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COLOUR SUPPLEMENT; IN THE GARDEN; Give your garden a late summer burst of vivid hues to see off the season in a blaze of glory.


Late August and early September is when gardens receive a welcome boost of colour. Think of it as an Indian summer full of Indian hues - reds, oranges and purples are in their prime.

Last Sunday I visited a garden which demonstrated a masterclass in their use, a garden that embraces colours which have sometimes in the past been seen as problematic. So how do you come to terms with late summer neons and scarlets as they reveal their luxurious beauty?

June Blake has been gardening in a hillside plot in County Wicklow for the last 15 years which is protected by a sheltering belt of mature trees. The land isn't inherently productive and was originally used for sheep farming.

June set about building raised beds and developed a planting medium which would sustain hungry feeders, layering multicourse sandwiches of soil and manure with strata of hay.

And then she began to plant using her distinctive strong contemporary design sensibility.

The garden is a lovely size - walking around it doesn't overwhelm, rather it envelopes you with its vibrancy and sends you back on its circuit two or three times, all the while drinking in more of its genius.

Dahlias abound everywhere, in all shapes and sizes. June mostly grows them from seed in spring and by now they are over a metre tall and in delightful shades of pink, often two-toned with yellow.

My favourite was Dahlia 'Karma Choc' with dark stems and delicious maroon red velvety petals - this is a tuberous dahlia, part of a series bred specifically for long life in vases, so great for cut flower fans.

A blaze of orange was created with magnificent tiger lilies which, despite their height, weren't staked and just gently drooped. These jostled happily with Crocosmia 'Zanzibar' and a lovely orange cosmos called 'Tango'.

Cosmos also make excellent cut flowers and these will be top of my most-wanted list for seeds next spring.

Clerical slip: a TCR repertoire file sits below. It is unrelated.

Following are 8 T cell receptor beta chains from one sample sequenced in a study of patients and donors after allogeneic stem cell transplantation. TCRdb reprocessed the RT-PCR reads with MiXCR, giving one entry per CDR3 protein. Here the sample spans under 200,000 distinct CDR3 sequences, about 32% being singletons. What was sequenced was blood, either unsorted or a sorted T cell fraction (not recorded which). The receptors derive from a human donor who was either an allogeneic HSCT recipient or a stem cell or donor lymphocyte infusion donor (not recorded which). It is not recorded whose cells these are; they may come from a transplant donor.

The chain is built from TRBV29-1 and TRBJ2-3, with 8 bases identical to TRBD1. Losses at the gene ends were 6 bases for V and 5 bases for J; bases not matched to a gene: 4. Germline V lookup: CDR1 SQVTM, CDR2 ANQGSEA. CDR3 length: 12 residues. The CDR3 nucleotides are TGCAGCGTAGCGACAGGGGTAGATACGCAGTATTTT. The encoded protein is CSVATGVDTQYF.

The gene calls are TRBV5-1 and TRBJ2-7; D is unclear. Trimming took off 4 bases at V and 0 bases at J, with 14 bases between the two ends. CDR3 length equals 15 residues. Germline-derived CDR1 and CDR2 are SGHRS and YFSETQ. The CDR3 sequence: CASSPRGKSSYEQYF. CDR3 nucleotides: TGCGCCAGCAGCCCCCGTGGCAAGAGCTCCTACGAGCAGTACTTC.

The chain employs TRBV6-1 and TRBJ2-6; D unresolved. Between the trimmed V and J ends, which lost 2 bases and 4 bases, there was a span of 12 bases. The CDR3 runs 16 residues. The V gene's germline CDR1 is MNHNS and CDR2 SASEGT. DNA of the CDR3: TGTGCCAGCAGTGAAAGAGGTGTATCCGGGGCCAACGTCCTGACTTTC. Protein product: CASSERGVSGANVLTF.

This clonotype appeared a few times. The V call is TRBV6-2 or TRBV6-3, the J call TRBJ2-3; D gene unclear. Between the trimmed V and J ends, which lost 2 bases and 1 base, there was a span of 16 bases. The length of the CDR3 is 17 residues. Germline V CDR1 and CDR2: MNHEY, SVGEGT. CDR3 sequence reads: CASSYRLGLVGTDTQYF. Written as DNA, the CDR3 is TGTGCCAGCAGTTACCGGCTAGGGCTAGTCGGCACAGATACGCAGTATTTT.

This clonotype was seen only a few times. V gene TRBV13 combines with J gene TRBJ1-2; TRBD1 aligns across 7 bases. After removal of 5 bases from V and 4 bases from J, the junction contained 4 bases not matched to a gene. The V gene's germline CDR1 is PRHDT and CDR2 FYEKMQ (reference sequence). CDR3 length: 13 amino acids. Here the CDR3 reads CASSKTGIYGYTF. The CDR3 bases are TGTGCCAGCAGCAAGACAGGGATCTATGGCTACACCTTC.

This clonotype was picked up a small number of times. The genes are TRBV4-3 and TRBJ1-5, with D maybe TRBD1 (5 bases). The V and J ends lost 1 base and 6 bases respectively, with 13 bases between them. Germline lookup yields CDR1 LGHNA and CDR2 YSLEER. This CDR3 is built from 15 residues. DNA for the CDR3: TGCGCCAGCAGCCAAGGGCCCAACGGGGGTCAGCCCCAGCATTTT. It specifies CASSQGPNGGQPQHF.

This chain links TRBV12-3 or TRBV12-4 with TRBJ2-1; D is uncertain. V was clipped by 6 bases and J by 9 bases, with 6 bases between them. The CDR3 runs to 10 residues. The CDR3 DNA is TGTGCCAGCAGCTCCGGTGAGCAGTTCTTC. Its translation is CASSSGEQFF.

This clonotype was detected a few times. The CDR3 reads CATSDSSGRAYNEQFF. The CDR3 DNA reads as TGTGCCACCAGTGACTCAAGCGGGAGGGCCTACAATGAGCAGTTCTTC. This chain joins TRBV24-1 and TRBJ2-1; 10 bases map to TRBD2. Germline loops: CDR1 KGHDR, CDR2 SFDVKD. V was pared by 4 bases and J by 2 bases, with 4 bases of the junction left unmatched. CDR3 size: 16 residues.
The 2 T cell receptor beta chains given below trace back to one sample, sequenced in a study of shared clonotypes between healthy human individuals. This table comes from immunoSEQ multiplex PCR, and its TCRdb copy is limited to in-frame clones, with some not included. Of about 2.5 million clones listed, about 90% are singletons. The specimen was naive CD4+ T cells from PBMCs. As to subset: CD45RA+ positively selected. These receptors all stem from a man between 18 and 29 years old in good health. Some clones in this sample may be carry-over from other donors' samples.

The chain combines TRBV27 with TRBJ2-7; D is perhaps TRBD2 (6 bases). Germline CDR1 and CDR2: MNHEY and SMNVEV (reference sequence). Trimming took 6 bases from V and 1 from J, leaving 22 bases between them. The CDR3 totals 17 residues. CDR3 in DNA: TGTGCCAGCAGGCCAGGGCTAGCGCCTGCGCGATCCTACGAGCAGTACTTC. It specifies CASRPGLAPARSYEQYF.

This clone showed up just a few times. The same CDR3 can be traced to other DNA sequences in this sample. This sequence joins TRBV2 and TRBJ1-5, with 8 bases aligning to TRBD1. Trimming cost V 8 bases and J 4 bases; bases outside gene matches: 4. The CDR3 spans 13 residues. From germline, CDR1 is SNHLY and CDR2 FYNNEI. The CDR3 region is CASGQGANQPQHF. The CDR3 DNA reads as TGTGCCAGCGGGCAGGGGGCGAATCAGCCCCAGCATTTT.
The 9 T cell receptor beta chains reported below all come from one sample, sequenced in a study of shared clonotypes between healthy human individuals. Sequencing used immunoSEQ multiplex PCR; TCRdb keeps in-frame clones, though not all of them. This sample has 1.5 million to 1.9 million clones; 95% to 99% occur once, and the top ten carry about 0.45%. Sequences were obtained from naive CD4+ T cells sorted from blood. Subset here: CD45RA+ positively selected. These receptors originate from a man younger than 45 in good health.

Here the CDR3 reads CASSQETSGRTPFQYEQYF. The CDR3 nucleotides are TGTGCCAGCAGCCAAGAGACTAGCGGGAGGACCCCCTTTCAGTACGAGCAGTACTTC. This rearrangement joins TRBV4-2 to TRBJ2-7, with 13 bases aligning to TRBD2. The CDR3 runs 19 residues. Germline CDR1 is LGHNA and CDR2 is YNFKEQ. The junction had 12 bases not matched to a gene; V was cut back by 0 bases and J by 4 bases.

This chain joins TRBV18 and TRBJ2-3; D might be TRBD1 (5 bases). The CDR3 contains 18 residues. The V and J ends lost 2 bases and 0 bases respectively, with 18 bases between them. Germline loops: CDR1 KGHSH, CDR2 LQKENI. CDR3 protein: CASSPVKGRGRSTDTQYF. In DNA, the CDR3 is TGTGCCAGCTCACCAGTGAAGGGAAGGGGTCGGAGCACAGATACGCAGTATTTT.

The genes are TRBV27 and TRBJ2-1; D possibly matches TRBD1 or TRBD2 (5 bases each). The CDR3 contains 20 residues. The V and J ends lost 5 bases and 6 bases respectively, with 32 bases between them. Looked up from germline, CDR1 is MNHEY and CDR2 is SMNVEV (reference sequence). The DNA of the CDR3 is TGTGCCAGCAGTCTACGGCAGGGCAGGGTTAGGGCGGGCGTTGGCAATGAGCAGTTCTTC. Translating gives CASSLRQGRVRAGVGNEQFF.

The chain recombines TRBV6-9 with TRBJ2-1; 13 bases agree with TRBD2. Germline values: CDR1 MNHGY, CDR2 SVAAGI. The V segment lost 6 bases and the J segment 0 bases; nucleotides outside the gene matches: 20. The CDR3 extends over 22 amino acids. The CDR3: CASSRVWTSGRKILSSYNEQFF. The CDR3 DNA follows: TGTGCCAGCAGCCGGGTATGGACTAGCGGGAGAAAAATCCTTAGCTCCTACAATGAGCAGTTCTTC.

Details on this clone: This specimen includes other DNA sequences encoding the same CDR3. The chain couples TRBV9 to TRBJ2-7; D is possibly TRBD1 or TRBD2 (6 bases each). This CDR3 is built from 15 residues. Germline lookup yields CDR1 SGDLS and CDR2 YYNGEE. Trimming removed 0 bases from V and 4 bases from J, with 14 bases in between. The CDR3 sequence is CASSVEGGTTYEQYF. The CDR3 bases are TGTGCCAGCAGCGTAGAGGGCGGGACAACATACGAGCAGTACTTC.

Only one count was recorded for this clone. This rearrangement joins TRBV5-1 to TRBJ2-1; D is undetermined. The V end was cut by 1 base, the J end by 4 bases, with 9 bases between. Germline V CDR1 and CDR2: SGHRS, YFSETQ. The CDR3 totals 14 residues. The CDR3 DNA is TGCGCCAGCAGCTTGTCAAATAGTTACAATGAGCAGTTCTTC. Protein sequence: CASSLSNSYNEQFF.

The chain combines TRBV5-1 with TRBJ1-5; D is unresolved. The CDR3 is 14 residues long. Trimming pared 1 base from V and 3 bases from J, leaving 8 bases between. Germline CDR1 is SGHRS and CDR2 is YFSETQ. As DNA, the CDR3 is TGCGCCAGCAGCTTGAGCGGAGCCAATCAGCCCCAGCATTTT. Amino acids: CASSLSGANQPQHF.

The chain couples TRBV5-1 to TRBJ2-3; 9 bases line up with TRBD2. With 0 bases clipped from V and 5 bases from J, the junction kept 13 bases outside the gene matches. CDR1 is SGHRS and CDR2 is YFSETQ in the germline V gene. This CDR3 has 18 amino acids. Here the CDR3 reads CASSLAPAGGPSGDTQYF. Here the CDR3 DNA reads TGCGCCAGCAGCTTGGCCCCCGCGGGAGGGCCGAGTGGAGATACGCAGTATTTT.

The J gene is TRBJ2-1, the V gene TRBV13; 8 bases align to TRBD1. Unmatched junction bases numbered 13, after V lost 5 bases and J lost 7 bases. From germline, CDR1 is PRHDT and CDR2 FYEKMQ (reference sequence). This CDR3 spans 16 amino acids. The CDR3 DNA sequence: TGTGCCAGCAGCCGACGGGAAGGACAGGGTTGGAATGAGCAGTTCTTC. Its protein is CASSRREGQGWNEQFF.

Bees were flocking to the daisy heads of red and orange heleniums, and pink echinaceas, some even reaching the dizzying heights of the Silphium, a very tall yellow daisy that hails from the North American prairies - perfect for the rear of a border. Astrantia 'Gill Richardson' with its lovely deep claret blossoms was on its second flush, June having chopped it back ruthlessly after its first flowering.

The red shaggy flowers of Monardas mixed happily with alstroemerias in vivid yellows and oranges, with strands of pink scented phlox and clouds of mauve thalictrum hovering above, all forming a dazzling feast for the eyes.

Linking many areas of planting was the hardy geranium Anne Thompson. Hardy geraniums are one of the most useful garden plants for ground cover and they're long flowering - this one has vivid magenta pink blossoms and chartreuse green leaves and tends to scramble through other plants.

There are also quieter areas of planting which form a cool contrast - white goosenecked loosestrife and the late flowering umbellifer Selinum are planted amongst verbena bonariensis.

June likes to garden without chemical interference. Unfortunately, farmyard manure can be contaminated with weedkillers which linger in the soil and she has noticed some plant distortion because of this. Lack of good manure has led to June switching to an alternative method to enrich her soil.

She sprinkles soil conditioner which negates the need for constant digging and increases the nutrients and trace elements available to the plants by unlocking them.

Working in harmony with nature is producing wonderful results and a truly inspirational garden.

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Bees flock to orange and red heleniums, and pink echinaceas






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Title Annotation:Features
Publication:The Mirror (London, England)
Date:Aug 25, 2018
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